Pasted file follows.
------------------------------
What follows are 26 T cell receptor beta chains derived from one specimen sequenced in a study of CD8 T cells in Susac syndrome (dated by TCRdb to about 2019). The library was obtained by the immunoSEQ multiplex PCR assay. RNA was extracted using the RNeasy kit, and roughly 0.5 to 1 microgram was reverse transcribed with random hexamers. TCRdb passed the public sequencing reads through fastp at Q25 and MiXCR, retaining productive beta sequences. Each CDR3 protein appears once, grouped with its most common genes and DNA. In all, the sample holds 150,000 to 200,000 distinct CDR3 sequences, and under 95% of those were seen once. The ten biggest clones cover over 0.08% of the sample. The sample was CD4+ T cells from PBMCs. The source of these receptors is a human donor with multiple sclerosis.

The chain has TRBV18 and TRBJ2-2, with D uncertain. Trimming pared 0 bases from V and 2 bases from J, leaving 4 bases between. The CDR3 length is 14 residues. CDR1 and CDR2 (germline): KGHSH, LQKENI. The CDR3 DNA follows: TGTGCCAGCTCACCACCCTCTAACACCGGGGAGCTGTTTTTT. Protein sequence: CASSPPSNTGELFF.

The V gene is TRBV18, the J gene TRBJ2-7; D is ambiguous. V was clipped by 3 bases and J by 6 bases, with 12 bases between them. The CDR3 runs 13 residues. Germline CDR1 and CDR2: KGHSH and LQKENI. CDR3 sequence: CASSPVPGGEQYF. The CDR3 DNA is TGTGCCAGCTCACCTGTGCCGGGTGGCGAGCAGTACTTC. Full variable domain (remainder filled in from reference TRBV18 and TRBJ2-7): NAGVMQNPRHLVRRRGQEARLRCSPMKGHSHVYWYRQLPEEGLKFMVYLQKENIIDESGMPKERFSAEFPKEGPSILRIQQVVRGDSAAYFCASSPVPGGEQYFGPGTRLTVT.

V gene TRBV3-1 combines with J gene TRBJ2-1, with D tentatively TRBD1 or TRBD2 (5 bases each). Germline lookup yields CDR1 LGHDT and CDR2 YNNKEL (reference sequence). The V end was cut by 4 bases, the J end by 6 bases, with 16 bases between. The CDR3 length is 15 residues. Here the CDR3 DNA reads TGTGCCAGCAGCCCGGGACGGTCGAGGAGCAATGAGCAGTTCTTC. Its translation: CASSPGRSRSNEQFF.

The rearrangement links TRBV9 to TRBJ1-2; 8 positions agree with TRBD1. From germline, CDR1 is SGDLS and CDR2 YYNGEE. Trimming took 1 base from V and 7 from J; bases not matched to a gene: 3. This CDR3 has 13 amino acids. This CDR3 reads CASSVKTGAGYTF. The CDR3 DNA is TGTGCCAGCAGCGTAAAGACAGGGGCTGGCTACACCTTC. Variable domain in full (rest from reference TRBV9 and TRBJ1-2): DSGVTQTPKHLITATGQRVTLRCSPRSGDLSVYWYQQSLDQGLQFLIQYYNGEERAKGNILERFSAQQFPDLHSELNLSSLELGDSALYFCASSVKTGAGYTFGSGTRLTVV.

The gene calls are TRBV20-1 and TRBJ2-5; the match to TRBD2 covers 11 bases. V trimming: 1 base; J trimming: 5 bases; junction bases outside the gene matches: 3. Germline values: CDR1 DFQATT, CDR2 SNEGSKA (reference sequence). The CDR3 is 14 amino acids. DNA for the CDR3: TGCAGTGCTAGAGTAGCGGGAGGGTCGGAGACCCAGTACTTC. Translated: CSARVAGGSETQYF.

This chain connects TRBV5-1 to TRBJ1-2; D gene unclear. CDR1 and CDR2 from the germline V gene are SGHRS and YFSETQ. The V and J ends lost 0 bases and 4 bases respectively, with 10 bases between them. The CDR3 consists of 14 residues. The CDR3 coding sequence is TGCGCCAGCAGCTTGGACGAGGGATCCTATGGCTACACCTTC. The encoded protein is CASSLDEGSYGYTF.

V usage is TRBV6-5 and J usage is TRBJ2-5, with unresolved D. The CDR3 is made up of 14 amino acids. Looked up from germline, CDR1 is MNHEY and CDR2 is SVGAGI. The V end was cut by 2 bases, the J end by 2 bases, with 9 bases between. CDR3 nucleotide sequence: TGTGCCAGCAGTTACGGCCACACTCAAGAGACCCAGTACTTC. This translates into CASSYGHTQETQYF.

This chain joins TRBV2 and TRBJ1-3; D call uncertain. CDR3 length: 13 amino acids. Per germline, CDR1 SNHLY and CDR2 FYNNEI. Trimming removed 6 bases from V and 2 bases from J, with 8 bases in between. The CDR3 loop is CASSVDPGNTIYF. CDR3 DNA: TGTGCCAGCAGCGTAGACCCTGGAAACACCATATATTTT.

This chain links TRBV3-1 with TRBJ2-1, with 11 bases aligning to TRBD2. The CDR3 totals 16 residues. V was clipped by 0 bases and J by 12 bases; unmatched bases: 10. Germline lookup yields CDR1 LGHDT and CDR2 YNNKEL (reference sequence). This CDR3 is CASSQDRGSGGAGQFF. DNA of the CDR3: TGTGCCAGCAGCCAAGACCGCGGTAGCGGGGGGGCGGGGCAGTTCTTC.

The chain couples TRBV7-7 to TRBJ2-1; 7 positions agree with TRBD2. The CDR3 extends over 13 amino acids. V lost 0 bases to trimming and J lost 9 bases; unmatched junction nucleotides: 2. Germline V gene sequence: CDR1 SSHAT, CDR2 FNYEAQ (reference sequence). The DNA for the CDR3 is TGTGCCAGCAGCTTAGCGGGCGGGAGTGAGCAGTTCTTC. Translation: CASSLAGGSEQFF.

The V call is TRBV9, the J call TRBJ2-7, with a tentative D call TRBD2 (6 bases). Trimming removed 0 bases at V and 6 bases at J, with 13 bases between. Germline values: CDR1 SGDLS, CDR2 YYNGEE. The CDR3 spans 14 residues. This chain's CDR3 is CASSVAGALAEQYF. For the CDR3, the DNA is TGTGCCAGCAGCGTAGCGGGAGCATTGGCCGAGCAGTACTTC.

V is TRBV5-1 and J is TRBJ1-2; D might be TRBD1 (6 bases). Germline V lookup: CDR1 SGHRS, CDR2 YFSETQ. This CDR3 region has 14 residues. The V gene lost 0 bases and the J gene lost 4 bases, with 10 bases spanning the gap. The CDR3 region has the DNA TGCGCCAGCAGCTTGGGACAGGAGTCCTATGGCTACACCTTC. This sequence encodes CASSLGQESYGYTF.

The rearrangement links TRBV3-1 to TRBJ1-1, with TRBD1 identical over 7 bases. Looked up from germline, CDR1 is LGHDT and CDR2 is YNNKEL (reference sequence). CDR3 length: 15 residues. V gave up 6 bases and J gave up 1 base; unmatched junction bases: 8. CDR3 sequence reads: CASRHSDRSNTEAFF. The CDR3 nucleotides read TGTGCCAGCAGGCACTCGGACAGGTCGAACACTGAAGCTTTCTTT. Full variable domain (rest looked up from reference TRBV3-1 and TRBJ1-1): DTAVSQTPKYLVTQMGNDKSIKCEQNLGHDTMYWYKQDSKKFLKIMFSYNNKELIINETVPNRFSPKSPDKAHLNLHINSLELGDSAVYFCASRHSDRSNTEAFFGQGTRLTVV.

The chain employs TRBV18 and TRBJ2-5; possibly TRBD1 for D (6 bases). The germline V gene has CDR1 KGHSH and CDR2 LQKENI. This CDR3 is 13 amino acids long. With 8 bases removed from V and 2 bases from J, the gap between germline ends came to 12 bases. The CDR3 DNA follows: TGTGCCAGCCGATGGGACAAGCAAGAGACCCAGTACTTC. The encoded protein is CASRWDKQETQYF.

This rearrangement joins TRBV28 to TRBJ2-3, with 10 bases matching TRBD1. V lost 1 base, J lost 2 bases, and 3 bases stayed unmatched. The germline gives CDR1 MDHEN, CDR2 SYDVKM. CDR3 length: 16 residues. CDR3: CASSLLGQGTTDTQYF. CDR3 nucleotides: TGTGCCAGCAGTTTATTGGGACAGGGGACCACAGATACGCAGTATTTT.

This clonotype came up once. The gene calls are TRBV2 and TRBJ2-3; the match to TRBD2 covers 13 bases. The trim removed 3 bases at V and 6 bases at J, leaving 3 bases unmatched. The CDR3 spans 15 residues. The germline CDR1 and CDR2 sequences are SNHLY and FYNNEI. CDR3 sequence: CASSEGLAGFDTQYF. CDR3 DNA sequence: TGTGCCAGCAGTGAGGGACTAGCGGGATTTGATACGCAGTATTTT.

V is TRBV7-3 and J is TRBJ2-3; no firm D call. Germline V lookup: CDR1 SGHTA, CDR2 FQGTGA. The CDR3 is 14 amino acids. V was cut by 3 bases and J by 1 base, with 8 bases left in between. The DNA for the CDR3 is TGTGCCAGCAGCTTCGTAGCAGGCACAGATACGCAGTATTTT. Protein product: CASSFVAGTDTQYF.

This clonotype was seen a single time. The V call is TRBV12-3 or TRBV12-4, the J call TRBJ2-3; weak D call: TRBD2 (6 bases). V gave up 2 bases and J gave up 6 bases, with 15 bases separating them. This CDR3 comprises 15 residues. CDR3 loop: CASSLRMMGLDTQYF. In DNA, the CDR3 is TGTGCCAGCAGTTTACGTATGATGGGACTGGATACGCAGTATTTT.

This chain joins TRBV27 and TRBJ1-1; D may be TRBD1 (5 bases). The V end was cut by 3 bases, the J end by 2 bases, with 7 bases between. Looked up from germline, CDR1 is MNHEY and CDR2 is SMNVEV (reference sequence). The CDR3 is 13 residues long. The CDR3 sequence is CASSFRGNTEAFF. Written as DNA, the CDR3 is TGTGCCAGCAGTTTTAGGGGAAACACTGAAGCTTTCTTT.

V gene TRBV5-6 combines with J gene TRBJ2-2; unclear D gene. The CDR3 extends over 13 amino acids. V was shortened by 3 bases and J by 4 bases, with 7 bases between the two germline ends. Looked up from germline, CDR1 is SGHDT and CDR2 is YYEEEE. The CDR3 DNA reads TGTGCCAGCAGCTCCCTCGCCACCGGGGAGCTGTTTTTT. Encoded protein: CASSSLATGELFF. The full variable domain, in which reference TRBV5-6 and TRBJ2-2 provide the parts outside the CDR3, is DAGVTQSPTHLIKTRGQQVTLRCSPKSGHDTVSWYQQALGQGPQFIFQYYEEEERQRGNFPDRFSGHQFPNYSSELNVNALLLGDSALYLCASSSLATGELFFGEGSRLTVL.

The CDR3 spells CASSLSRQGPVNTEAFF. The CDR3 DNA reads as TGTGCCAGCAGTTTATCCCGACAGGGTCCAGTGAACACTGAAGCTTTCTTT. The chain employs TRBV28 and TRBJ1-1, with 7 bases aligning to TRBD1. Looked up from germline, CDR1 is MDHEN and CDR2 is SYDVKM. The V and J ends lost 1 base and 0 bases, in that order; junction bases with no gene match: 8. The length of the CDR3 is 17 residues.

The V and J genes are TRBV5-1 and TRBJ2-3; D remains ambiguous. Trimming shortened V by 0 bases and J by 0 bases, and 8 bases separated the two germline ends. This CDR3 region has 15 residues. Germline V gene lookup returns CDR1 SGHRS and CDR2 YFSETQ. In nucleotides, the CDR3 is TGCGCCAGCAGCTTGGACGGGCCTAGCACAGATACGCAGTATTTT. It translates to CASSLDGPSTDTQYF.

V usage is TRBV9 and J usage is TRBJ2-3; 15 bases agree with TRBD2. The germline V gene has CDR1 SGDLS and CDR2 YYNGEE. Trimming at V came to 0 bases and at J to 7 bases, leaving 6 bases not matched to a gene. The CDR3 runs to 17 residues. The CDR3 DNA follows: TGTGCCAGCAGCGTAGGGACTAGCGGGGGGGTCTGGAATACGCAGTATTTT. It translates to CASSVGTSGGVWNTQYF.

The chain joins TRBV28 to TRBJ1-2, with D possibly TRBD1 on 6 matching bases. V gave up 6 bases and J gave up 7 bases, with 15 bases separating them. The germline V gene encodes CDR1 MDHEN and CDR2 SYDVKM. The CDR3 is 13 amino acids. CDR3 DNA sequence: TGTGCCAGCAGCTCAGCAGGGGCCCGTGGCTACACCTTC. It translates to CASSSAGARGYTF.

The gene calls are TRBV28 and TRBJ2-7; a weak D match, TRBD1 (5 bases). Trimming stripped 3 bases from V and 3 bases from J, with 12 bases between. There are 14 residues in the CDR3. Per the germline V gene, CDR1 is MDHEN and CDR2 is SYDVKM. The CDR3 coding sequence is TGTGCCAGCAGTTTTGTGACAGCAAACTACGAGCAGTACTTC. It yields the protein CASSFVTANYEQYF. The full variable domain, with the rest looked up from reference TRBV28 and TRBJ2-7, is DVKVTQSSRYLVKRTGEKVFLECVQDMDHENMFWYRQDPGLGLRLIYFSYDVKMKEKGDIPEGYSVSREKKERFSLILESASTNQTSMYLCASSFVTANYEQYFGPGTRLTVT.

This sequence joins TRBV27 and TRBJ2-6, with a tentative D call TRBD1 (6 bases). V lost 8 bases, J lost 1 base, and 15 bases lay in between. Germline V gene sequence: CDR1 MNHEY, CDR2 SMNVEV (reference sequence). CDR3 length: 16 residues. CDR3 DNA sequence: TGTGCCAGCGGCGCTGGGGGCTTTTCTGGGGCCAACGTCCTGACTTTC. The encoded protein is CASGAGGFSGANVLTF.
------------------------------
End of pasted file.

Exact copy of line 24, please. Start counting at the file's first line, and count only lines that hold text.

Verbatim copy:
V usage is TRBV9 and J usage is TRBJ2-3; 15 bases agree with TRBD2. The germline V gene has CDR1 SGDLS and CDR2 YYNGEE. Trimming at V came to 0 bases and at J to 7 bases, leaving 6 bases not matched to a gene. The CDR3 runs to 17 residues. The CDR3 DNA follows: TGTGCCAGCAGCGTAGGGACTAGCGGGGGGGTCTGGAATACGCAGTATTTT. It translates to CASSVGTSGGVWNTQYF.